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Geronimo John

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Everything posted by Geronimo John

  1. John: First, welcome to the Oliver Family! I need to clean up my documents, but they are 95% done. PM me with your E-mail address and I'll send you a materials list showing sourcing and costs for my entire Lithium project, as well as my edited version of pirated copies of other members many suggestions. (Galway Girl, Minnesota Ali, John Davies, Overland, etc.) I am using 2 AWG stranded premium copper cable from BatteryCablesUSA. Found them to be the best price. Also they are VERY helpful in calculation the actual voltage drop. that size cable is also what the voltage drop will be. As far as return back yes on the run both out and back. Also use high temp wire loom as likely it will be passing by your turbo's and/or exhaust at some point. For my 3.5 EB turbo area, I will also be wrapping the loom with heat shield. You want to minimize connections and also the higher resistivity of the frame. Yes, for the hull penetration, use the same method that Galway Girl documented in her report. It runs below the bathroom floor. You can see the path from under the front dinette seat. Yes on the clean up and removing all not required cabling from the battery box. GJ
  2. A With three lithiums, I am assuming you have at least 300 AH capacity. With that in mind I was wondering why you have chosen the 18 amp Victron? The incremental cost to their 30 amp one may something to consider. B. Your cable length of 30 to 35 feet warrants a re-look. For my "Little" F-150 Super Crew to OE2 will require cables ( plus and minus) ffrom battery to battery of right at 100 feet of #2 AWG. This is due to needing to run both cables battery to battery. C. The voltage loss is calculated for both the out and back length. It likely will be in the 100+ foot range for your big rig. At that length I would have concern with just using #10 AWG for 18 amps as well as the voltage loss at that distance and cable size. May want to re-look at that. Should my above thoughts actually apply to your project, the logical conclusion is that you'll be running new cable front to back. Should that be the case, with your three lithiums, I would go with the larger charger and power it up with twin AWG #4 stranded copper cables. Concerning mounting the Victron in the front dinette under seat cabinet, that is where I have posted and where I plan on mouning my 30 Amp Victron. My thoughts are that since the only time that the charger will be generating heat is when I am on the move. I will be removing the cushion and underseat storage cover to allow the heat to escape to the trailer cabin. This solution does not add to the under bed heat build-up issue mentioned above. Good luck.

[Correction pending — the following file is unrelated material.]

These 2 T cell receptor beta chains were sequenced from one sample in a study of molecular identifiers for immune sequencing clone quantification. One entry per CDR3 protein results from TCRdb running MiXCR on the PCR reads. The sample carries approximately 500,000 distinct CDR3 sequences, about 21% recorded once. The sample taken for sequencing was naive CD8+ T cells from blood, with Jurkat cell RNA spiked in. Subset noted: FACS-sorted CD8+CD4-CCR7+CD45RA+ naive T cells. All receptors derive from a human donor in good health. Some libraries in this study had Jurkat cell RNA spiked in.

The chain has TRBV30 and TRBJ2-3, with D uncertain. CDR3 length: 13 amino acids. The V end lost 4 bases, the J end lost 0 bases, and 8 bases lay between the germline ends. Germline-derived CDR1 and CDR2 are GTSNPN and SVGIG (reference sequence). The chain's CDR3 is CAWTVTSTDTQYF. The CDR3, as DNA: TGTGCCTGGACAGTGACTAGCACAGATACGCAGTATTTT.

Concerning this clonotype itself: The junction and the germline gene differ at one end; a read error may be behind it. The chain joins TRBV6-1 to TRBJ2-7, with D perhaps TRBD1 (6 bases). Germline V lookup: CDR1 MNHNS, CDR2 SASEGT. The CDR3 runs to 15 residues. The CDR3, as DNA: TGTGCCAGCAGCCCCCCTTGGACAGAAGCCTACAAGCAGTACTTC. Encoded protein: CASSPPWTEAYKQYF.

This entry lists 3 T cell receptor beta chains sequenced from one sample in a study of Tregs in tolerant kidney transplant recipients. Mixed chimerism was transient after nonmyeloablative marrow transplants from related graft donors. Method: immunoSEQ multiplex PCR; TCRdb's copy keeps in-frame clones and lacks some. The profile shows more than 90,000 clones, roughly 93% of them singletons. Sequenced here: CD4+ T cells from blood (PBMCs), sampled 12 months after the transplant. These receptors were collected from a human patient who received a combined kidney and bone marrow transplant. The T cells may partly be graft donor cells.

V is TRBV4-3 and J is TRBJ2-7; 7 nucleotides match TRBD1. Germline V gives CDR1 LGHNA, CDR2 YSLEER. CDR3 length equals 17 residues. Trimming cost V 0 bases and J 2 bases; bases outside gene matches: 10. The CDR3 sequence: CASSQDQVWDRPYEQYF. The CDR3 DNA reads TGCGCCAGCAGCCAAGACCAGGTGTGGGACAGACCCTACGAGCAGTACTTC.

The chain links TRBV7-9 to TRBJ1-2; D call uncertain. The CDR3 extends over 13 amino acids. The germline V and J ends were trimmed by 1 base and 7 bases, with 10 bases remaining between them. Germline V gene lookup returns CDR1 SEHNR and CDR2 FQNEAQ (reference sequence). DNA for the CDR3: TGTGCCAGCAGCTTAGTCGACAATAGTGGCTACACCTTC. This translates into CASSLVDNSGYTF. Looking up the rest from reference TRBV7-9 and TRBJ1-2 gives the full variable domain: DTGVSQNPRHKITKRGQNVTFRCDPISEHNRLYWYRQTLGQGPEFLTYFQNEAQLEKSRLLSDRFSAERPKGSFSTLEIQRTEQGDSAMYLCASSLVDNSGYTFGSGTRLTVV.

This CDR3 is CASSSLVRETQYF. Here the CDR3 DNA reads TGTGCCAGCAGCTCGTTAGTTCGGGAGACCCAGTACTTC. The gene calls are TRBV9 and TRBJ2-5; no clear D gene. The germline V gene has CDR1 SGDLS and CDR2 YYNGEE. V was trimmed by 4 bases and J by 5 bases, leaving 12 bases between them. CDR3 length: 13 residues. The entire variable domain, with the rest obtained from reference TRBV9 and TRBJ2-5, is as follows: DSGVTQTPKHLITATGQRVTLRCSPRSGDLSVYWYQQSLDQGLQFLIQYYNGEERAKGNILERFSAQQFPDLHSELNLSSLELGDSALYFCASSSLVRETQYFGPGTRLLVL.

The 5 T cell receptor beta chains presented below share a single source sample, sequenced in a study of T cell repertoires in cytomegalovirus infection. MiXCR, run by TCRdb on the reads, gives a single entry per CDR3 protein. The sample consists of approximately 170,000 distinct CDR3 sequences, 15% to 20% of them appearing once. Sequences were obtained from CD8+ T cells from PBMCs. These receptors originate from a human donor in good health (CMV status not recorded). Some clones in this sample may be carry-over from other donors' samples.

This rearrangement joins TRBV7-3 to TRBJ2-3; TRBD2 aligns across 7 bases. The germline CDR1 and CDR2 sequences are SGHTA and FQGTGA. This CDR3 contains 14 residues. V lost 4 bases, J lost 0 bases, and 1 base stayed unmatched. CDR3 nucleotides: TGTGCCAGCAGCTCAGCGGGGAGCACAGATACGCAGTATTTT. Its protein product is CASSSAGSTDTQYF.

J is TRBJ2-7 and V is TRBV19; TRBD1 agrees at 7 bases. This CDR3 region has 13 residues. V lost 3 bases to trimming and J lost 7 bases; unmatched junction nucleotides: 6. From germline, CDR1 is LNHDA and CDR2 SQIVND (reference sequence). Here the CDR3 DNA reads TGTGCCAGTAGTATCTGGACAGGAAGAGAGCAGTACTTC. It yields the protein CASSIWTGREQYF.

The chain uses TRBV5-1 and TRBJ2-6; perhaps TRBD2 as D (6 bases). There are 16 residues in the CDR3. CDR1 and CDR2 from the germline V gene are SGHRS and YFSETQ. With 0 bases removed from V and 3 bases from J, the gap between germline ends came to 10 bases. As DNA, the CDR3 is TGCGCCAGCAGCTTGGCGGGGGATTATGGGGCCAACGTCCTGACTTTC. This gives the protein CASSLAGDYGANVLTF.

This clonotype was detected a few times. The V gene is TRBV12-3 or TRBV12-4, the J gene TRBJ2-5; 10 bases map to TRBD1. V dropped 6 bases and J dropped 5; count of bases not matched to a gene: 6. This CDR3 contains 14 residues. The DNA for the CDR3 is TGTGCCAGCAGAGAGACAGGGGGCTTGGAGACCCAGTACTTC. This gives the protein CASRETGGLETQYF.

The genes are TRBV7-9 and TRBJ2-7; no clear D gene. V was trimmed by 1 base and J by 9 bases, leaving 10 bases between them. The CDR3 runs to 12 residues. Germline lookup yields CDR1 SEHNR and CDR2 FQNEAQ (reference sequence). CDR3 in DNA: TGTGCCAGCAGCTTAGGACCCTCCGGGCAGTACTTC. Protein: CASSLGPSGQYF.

3. I have used a Tire Tracker for 4 seasons. Don't need the repeater with my OEII. Works well.
  4. Keep in mind that the approach/departure slope from the garage can substantially change the altitude of the A/C unit.
  5. I also collect the A/C condensate and use it as the FINAL rinse. Eliminates the hard water spots really well!
  6. dhaig, Best of luck and congratulations on your new Ollie. RV Antifreeze: Cheapest place I know of is Super Walmart Centers. Get three gallons as you may make a mistake or two and having the spare gallon is really nice. It's only a few bucks a gallon. It is nowhere as expensive as car/truck radiator antifreeze. Travel safe,
  7. JD: I am assuming that these tank rings are non-conductive. Would electrically isolating the tanks from the frame be a good or bad move?